The decisive fertilizing influence (and necessary foil) was the complex conception of text introduced by structuralism and poststructuralism in the 1960s and 1970s. Emphasizing the textile etymology of textus over and against associations with the sacred or profane authority of the immutable written word, theorists such as Roland Barthes and Jacques Derrida saw texts as mobile, multistranded, and overflowing with referential codes. Barthes suggestively described a text as “held in language,” a “methodological field,” a “weave” of signifiers, a “network,” a “force of subversion,” “plural,” and “caught up in a discourse” in contrast to the literary “work” as “held in the hand,” a “fragment of substance,” and an “object of a science of the letter, of philology” [1986, 57-61]. Genetic criticism took up the notion of writing’s mobility but observed that a text conceived as methodologically separate from its origins and from its material incarnation can lead to a paradoxical sacralization and idealization of it as The Text. According to Hay, what we are actually confronted with is “not The Text, but texts” [1998, 73].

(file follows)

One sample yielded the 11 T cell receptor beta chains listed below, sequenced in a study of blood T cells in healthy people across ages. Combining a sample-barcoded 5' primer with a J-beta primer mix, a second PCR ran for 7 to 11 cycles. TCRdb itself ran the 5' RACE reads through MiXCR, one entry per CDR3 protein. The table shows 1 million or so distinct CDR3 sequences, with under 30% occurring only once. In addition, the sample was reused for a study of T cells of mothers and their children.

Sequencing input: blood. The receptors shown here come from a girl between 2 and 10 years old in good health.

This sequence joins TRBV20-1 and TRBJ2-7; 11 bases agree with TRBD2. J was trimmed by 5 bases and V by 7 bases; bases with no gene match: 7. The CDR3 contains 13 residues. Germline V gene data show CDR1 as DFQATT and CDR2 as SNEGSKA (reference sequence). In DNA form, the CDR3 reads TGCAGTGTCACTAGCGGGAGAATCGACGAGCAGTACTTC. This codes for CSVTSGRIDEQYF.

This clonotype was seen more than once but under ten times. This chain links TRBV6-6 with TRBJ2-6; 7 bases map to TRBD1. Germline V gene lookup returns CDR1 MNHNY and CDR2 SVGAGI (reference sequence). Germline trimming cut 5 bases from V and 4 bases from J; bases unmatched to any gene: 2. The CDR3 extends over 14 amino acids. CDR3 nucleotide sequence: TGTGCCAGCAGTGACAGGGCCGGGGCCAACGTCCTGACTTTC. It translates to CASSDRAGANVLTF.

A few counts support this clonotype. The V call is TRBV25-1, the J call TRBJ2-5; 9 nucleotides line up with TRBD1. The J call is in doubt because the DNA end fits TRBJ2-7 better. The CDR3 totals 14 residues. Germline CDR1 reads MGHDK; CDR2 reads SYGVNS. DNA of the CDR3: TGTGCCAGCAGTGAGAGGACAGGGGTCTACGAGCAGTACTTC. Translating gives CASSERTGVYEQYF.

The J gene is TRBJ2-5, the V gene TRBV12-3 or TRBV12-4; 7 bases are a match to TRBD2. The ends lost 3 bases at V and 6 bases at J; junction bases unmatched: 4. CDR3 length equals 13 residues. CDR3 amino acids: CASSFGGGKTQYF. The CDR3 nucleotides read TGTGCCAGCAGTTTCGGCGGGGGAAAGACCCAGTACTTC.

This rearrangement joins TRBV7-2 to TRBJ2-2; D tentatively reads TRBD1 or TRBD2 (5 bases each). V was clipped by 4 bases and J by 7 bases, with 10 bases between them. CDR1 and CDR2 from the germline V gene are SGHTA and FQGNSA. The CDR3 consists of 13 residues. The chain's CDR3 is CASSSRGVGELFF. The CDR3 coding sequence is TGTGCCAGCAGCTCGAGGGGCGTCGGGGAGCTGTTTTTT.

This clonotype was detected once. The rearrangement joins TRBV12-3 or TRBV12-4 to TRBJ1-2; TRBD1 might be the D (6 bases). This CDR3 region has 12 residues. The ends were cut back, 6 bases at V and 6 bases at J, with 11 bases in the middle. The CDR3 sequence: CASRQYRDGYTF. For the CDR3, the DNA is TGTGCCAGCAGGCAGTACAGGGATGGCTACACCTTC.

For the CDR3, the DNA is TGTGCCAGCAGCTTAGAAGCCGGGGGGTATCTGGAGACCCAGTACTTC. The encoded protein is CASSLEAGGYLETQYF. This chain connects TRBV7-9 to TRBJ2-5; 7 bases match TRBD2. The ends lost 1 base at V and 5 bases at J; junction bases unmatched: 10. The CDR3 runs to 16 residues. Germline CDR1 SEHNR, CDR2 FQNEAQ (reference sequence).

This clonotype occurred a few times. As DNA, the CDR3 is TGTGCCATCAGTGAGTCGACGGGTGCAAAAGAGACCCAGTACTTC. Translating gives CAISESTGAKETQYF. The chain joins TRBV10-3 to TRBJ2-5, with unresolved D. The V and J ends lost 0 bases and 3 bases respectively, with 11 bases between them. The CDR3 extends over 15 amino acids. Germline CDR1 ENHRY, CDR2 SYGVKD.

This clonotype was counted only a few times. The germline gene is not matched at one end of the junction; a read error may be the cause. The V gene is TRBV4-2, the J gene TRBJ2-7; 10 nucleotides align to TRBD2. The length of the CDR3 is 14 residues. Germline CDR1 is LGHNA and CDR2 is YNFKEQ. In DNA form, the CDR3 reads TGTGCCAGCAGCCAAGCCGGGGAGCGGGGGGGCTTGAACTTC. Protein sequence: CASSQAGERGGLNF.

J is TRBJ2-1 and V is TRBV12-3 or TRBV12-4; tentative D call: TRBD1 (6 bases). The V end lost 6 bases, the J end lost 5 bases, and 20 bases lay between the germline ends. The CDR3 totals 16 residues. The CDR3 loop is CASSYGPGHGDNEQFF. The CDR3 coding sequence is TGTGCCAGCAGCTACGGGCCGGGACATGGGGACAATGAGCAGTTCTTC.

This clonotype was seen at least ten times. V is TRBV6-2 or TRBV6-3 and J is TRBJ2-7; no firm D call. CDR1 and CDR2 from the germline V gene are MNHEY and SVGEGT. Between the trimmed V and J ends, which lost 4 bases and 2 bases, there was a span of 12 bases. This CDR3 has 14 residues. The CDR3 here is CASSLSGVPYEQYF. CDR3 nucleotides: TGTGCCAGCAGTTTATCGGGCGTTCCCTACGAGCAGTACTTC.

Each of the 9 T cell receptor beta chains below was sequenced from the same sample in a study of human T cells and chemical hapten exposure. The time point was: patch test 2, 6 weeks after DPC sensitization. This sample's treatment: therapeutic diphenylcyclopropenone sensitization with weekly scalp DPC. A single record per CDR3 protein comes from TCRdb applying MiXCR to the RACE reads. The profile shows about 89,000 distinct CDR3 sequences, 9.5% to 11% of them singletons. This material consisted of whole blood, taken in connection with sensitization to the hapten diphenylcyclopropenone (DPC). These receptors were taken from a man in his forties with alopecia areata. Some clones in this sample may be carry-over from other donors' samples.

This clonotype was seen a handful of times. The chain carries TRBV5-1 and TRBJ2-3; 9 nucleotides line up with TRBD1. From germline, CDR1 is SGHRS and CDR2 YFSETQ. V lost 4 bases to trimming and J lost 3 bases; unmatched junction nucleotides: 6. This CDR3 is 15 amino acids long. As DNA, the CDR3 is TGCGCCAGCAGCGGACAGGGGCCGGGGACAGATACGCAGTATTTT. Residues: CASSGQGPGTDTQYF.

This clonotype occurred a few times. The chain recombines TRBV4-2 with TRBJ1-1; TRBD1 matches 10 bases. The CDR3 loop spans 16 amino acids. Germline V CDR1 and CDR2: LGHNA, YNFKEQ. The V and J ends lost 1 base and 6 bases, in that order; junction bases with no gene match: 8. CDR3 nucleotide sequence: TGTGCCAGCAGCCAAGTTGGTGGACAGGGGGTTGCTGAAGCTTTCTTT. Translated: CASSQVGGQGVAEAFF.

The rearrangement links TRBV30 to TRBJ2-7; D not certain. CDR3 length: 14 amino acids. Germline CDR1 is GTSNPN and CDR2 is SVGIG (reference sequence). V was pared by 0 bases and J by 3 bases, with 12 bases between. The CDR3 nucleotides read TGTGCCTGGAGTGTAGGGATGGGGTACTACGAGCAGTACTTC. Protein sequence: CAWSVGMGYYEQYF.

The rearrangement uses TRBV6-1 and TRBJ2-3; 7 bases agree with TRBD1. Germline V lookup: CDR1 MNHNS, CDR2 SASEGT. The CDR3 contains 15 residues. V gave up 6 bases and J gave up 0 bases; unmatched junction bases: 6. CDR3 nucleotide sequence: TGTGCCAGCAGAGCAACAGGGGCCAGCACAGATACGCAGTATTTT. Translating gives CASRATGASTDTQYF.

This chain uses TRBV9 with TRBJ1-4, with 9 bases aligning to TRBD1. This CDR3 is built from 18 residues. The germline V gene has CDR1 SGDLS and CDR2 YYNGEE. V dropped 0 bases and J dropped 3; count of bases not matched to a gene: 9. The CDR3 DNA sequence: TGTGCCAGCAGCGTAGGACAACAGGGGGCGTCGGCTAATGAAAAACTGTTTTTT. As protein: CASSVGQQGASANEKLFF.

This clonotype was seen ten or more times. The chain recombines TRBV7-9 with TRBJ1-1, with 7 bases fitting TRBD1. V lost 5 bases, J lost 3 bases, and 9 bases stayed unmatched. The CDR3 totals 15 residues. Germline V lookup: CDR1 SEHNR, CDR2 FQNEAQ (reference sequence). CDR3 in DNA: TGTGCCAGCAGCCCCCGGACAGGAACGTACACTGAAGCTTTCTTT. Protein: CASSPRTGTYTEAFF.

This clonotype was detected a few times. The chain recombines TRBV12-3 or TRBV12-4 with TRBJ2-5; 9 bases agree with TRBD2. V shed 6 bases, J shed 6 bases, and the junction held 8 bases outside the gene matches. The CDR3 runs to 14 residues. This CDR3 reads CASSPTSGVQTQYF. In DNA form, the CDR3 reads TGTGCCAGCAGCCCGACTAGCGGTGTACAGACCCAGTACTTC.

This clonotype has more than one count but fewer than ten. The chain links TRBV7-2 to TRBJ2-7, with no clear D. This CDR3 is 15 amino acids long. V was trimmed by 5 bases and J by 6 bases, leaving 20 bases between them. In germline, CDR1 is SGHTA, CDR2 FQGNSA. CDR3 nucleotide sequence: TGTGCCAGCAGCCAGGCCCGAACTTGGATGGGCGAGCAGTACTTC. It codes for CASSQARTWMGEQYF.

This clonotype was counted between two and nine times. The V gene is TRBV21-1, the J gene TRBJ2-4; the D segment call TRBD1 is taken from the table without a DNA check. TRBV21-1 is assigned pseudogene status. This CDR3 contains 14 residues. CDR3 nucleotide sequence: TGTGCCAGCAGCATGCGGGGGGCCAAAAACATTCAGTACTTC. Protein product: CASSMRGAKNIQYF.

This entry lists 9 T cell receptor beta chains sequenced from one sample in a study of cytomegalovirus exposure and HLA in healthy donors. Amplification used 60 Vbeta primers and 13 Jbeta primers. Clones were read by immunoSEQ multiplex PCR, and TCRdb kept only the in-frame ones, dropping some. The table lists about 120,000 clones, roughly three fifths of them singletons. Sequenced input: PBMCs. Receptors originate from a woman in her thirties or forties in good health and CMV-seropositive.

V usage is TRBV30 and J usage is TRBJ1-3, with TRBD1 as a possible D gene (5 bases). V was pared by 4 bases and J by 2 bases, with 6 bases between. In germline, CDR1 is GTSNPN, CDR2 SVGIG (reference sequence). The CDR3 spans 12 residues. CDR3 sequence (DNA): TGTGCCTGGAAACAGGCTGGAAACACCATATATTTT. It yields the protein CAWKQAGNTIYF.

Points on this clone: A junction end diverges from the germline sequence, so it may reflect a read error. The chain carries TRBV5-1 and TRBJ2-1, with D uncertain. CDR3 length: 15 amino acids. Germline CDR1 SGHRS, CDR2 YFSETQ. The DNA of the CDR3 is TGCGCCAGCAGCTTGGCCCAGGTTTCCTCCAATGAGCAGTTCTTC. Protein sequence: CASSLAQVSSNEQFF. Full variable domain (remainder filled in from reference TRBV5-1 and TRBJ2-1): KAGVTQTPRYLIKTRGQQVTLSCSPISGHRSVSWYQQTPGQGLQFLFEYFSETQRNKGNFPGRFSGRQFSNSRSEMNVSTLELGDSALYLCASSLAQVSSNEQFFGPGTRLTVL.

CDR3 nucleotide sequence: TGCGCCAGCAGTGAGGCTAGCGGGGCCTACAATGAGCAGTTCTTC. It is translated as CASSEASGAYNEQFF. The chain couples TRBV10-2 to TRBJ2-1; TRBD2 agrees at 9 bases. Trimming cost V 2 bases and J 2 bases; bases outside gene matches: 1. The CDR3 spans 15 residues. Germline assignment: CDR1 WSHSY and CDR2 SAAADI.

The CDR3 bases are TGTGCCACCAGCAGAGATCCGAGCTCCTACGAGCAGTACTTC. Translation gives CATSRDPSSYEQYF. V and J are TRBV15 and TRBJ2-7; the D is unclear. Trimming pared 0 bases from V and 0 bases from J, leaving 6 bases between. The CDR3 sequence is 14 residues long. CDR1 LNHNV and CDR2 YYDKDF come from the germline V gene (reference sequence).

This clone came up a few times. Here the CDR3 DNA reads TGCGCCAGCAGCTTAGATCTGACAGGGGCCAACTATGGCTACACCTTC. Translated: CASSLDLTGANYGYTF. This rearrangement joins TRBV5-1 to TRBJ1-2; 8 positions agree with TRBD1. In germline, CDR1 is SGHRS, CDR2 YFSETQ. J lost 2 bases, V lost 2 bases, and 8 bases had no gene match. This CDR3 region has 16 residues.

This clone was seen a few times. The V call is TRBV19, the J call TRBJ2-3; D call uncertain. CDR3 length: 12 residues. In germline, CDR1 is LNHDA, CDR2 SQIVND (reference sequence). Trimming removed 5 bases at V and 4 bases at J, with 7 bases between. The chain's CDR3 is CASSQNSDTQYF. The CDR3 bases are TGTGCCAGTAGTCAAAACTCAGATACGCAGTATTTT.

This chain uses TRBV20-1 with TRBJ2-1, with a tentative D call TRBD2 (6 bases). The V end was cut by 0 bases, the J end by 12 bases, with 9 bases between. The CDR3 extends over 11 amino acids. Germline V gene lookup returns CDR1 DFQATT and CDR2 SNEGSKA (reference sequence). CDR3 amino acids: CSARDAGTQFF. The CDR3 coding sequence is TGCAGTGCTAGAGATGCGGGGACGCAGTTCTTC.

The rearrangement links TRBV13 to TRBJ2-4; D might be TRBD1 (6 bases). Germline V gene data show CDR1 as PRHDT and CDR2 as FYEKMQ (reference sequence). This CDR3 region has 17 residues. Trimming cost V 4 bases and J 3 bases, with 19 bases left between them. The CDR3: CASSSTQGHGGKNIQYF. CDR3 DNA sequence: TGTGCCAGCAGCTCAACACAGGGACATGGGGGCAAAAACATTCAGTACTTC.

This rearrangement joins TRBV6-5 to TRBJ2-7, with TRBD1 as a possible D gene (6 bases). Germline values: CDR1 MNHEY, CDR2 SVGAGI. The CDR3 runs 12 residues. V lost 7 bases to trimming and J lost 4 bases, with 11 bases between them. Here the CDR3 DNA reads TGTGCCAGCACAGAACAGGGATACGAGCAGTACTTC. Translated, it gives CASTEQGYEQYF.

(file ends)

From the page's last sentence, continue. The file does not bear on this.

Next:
The idea that many texts exist within any text is clearly reminiscent of the postructuralist idea that all texts are fields of free-playing signifiers. Hay and most other geneticists do not unqualifiedly endorse that view, however, for they privilege historical development and context in contrast to a conception of a synchronous or timelessly present text. Like New Historicism, French genetic criticism attempts to restore a temporal dimension to texts; it does so not only by looking for the influence of external social, economic, and cultural circumstances on the text, but also by reading the text’s own history, a history that takes into account those external forces and the way they interact–differently in every case–with the text’s development.
Thus, for geneticists, instead of a fixed, finished object in relation to which all previous states are considered, a given text becomes–or texts become–the contingent manifestations of a diachronous play of signifiers.